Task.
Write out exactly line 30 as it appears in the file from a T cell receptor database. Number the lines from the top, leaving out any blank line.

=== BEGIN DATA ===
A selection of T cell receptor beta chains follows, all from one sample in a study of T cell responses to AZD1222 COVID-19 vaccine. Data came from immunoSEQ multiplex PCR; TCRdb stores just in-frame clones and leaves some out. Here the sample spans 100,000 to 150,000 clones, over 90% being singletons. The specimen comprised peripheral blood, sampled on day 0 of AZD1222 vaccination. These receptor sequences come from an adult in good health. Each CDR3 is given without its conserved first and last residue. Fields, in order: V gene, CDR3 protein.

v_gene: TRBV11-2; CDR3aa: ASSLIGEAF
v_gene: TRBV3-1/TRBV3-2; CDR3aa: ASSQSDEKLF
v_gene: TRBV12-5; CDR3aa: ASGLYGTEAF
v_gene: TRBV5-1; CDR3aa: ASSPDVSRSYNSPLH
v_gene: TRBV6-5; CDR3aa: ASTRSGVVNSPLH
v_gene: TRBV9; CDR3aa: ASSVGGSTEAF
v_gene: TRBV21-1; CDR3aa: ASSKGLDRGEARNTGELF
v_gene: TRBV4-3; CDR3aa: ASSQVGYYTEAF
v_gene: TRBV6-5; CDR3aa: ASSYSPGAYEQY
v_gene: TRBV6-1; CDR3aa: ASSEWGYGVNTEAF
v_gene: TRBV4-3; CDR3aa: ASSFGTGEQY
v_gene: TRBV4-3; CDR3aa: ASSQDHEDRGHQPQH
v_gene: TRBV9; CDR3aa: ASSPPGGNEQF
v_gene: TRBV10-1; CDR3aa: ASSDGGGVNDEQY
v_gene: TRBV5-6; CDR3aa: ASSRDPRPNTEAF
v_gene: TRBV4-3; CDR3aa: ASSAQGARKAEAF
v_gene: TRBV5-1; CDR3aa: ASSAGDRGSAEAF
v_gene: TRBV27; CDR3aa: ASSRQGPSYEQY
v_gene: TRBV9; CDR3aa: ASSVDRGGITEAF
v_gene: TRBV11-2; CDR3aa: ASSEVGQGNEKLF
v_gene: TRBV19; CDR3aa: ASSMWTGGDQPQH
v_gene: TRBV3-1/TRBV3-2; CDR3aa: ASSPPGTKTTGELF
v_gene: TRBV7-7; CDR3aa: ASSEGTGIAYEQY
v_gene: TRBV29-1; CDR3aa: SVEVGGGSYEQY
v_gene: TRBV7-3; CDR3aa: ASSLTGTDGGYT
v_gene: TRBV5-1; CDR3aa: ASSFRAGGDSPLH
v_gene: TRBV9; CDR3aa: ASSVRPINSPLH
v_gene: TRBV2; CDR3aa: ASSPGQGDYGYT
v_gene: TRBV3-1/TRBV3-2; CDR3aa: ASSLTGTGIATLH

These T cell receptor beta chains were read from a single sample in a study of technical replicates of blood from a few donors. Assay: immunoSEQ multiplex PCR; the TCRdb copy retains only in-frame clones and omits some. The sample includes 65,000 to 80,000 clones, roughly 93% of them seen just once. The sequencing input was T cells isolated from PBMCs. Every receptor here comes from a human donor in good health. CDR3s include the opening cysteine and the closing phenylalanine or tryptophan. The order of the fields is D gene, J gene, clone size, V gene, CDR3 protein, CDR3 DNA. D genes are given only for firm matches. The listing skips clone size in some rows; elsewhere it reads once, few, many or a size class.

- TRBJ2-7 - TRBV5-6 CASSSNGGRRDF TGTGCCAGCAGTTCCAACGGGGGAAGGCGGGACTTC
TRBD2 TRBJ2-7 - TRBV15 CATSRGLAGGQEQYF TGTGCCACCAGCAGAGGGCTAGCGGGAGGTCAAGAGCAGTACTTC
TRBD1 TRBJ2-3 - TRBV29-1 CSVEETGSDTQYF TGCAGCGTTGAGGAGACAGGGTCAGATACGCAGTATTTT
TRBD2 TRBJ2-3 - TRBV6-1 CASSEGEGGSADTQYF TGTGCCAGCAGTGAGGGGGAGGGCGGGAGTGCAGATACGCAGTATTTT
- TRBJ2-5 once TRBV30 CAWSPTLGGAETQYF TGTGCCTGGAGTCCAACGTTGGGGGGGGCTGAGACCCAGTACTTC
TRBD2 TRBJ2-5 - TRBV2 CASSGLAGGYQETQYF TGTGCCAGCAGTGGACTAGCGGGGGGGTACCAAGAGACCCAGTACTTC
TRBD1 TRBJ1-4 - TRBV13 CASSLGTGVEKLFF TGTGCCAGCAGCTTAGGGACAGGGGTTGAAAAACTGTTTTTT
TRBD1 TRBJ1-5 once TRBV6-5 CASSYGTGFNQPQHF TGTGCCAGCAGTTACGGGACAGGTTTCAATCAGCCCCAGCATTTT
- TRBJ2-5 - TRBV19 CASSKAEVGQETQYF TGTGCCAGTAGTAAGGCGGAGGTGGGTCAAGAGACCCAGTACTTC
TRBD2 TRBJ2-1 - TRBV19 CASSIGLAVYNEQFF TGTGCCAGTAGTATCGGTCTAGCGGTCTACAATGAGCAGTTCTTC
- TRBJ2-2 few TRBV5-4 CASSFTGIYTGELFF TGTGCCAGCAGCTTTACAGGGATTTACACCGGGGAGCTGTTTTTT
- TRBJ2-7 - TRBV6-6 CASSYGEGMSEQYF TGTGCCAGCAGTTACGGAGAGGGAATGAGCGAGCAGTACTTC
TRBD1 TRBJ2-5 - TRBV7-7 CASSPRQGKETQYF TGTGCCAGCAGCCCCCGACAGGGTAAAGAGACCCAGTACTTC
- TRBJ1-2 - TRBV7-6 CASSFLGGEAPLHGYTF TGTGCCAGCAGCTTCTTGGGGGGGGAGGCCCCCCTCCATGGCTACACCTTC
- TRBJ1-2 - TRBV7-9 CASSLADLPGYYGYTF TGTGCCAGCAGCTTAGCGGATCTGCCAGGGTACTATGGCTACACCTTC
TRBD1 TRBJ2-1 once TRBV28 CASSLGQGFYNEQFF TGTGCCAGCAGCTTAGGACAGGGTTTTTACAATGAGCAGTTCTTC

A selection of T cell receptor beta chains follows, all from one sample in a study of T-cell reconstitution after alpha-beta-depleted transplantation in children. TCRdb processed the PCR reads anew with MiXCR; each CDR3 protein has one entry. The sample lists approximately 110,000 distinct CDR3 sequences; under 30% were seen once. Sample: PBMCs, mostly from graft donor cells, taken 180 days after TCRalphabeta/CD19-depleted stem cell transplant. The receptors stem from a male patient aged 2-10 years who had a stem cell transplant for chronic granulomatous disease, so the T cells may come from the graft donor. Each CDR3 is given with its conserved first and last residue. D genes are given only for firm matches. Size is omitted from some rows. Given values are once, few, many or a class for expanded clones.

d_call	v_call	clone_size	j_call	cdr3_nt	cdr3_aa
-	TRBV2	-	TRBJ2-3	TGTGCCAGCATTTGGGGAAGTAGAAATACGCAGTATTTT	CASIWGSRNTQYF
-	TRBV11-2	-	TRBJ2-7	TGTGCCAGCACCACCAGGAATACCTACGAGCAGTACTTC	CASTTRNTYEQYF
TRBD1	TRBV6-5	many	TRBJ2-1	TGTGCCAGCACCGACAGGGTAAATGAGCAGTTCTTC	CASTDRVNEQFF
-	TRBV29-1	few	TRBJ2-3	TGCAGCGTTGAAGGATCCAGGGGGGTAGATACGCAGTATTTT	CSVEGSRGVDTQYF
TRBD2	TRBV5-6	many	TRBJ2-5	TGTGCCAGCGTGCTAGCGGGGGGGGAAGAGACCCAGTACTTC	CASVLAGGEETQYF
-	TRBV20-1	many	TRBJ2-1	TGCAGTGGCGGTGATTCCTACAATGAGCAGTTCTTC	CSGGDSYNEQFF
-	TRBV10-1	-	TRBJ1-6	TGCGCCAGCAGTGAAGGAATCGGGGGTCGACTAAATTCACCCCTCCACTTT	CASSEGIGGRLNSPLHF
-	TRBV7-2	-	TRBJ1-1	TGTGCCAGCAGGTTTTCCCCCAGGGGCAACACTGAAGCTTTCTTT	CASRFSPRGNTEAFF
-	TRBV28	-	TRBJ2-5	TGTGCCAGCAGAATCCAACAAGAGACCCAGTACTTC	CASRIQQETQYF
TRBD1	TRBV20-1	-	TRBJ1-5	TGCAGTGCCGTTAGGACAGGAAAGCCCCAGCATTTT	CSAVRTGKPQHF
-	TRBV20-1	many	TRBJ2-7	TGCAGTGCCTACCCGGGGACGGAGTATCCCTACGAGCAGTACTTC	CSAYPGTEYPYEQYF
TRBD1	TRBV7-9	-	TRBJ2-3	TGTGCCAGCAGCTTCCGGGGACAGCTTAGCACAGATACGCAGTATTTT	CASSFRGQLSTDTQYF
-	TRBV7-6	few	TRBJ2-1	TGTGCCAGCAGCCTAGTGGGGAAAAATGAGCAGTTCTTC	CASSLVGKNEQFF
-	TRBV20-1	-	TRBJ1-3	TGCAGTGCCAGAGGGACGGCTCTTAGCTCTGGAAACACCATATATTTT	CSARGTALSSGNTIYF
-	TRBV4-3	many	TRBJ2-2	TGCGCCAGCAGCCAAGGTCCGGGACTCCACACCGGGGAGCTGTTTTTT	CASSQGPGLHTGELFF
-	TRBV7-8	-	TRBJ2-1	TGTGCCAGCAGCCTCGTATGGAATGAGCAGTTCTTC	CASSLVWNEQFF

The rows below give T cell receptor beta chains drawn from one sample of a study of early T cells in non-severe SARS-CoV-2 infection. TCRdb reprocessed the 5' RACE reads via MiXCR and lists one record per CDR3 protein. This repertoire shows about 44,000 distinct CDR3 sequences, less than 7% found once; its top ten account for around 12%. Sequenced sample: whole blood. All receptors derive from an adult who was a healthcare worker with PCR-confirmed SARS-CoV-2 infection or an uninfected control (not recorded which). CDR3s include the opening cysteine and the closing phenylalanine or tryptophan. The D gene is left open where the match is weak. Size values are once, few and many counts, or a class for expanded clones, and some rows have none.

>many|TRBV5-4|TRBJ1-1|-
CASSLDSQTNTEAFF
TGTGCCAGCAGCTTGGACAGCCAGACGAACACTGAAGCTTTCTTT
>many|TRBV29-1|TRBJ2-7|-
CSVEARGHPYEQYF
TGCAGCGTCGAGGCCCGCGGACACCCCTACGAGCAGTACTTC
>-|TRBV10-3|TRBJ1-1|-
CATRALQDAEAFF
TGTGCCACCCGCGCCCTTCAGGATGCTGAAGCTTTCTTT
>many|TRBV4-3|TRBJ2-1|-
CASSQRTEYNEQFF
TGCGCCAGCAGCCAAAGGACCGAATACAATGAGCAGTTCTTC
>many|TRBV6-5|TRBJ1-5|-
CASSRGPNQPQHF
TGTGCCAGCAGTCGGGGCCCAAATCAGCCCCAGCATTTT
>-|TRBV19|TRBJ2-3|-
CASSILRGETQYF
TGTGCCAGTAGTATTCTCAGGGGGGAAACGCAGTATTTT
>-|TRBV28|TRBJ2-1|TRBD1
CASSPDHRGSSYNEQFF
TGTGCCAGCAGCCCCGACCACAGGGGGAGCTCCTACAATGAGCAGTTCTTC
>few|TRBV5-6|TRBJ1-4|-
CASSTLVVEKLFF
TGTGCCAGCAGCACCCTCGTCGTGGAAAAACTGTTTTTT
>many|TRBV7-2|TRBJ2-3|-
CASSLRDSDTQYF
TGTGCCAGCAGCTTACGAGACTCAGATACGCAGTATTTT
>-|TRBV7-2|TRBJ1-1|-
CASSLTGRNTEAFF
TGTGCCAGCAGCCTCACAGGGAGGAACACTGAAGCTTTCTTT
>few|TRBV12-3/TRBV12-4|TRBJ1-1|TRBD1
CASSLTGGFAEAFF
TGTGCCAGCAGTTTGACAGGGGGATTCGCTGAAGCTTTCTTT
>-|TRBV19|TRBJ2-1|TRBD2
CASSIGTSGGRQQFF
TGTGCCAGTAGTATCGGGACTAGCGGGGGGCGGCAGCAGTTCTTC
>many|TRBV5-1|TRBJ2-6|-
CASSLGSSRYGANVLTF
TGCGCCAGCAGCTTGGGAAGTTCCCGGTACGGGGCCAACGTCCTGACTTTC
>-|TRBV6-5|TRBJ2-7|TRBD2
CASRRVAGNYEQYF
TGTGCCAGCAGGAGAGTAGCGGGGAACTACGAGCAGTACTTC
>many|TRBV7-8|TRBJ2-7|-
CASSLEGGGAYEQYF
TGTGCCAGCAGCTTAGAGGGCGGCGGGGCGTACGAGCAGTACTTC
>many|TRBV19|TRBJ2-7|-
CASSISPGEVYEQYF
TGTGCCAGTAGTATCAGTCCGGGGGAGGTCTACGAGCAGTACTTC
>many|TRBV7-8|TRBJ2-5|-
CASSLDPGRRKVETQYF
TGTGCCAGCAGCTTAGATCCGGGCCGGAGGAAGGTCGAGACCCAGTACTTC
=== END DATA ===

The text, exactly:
v_gene: TRBV3-1/TRBV3-2; CDR3aa: ASSLTGTGIATLH